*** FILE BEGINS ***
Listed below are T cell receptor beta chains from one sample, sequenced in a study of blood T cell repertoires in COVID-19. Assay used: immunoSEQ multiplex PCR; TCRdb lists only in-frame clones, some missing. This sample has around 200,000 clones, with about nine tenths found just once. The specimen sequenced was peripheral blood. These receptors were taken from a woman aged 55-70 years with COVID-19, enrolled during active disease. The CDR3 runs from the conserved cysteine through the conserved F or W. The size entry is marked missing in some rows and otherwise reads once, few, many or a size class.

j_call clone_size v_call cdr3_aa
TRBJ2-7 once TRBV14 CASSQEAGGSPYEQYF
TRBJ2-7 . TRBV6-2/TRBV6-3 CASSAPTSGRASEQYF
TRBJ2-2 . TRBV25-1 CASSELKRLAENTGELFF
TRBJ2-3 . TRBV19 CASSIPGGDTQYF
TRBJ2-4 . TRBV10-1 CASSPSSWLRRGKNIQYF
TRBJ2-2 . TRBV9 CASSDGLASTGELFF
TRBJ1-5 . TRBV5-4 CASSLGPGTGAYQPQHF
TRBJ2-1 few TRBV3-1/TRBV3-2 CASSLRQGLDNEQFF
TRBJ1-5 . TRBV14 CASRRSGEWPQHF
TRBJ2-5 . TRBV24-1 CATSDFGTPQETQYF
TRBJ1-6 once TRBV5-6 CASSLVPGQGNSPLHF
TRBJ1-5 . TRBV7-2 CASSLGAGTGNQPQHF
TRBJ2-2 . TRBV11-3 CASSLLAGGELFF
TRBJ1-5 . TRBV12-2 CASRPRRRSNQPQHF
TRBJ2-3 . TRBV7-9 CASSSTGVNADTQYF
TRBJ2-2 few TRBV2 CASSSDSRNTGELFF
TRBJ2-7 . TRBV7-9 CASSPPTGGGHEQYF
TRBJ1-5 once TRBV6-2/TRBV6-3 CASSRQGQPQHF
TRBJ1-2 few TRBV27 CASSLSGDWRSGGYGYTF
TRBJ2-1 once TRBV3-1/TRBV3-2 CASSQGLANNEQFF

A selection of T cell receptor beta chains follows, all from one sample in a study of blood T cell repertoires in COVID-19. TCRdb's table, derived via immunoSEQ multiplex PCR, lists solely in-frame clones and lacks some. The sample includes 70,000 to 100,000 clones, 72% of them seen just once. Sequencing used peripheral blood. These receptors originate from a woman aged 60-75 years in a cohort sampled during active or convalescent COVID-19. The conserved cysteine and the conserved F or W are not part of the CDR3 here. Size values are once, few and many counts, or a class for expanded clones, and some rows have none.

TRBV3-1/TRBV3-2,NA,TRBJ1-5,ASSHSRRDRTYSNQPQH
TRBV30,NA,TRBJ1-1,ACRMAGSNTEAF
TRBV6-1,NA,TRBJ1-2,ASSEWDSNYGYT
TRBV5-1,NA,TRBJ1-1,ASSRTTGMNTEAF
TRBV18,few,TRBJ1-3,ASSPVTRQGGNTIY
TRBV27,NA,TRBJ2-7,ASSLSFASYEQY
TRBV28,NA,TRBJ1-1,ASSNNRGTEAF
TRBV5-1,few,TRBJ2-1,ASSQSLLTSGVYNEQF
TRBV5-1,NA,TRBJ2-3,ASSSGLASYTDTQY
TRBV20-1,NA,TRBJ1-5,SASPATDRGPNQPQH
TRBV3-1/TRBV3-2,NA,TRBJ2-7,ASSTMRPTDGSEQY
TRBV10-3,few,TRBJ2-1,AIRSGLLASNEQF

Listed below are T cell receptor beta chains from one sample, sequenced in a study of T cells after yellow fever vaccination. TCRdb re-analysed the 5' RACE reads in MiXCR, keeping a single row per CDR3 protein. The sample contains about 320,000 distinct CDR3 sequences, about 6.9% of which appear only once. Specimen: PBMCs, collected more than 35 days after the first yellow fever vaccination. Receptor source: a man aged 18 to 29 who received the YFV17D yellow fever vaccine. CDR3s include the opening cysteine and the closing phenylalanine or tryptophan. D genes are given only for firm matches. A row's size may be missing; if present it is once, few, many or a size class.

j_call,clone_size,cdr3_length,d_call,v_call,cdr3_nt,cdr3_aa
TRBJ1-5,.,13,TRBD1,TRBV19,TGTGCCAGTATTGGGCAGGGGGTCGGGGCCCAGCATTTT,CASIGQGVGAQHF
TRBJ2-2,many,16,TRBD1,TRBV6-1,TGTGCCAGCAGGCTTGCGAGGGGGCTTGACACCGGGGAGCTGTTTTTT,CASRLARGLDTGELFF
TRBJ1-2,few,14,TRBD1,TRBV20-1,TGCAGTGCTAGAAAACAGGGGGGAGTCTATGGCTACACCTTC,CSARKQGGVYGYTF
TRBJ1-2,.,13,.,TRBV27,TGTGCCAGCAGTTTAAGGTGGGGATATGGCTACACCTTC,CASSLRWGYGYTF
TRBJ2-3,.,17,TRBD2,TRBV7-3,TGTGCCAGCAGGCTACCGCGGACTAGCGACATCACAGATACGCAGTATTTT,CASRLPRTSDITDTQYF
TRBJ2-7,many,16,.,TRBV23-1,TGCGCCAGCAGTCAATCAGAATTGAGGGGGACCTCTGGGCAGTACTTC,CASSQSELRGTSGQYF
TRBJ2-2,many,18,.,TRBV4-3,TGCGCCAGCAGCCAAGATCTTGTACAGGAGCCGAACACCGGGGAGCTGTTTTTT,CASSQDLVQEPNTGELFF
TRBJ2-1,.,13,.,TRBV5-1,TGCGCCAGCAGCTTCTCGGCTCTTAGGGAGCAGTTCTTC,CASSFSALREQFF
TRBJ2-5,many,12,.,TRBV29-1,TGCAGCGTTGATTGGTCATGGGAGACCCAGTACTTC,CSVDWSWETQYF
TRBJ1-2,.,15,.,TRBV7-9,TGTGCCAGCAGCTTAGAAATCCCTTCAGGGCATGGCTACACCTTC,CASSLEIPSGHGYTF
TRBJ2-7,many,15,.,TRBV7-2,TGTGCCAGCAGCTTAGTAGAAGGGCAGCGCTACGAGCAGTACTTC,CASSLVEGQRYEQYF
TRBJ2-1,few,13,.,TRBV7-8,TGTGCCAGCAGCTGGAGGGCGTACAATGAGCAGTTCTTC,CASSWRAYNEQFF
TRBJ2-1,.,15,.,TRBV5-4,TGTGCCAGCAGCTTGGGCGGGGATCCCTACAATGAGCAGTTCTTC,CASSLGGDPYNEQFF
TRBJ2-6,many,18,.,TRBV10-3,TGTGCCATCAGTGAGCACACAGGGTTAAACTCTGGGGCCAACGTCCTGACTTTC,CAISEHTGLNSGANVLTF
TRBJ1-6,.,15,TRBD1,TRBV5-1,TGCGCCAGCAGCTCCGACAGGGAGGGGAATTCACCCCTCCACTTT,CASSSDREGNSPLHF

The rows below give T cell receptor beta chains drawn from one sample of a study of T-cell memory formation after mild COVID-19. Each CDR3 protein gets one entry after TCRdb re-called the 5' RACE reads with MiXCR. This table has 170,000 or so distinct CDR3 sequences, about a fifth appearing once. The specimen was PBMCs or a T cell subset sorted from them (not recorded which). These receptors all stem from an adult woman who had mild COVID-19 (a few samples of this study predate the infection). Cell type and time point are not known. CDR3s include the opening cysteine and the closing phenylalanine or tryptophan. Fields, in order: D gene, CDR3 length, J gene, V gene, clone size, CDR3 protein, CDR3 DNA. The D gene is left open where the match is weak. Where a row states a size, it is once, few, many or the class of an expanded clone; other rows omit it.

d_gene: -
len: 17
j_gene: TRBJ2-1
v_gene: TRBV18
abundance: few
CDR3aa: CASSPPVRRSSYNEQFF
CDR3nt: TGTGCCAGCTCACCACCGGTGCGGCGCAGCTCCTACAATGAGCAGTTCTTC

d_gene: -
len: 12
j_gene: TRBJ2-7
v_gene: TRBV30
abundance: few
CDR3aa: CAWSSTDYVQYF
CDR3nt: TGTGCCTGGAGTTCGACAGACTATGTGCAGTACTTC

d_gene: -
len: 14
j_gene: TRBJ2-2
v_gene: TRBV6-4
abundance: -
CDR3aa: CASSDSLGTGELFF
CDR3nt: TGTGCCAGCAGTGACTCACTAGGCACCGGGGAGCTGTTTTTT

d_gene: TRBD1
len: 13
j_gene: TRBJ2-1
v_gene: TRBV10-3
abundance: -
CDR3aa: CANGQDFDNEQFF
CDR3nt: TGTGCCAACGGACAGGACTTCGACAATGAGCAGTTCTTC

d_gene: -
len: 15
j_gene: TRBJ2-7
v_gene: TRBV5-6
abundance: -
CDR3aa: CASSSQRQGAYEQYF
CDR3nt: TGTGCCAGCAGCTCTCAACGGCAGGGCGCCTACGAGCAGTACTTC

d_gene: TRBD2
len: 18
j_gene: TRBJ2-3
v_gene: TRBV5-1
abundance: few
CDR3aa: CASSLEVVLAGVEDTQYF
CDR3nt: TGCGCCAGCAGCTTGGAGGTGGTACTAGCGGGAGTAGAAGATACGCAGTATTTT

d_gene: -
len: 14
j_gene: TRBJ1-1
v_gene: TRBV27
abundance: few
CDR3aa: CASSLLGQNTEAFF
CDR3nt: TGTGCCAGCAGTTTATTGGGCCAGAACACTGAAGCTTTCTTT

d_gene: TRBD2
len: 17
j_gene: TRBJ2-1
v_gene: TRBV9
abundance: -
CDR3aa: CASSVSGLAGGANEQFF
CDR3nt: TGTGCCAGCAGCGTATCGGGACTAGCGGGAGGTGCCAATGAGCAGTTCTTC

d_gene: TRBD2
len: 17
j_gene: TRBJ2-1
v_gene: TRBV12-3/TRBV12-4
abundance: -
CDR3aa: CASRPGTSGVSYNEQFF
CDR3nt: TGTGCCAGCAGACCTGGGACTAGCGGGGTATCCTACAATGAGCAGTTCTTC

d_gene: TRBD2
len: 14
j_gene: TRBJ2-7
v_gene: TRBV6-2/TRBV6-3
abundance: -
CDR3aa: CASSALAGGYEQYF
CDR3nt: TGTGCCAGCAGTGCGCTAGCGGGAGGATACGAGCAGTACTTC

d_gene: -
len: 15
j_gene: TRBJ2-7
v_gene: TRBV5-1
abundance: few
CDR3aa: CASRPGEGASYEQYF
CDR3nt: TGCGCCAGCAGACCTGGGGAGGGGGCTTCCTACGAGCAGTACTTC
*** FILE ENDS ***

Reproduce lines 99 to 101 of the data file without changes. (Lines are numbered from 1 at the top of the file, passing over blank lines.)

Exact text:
v_gene: TRBV27
abundance: few
CDR3aa: CASSLLGQNTEAFF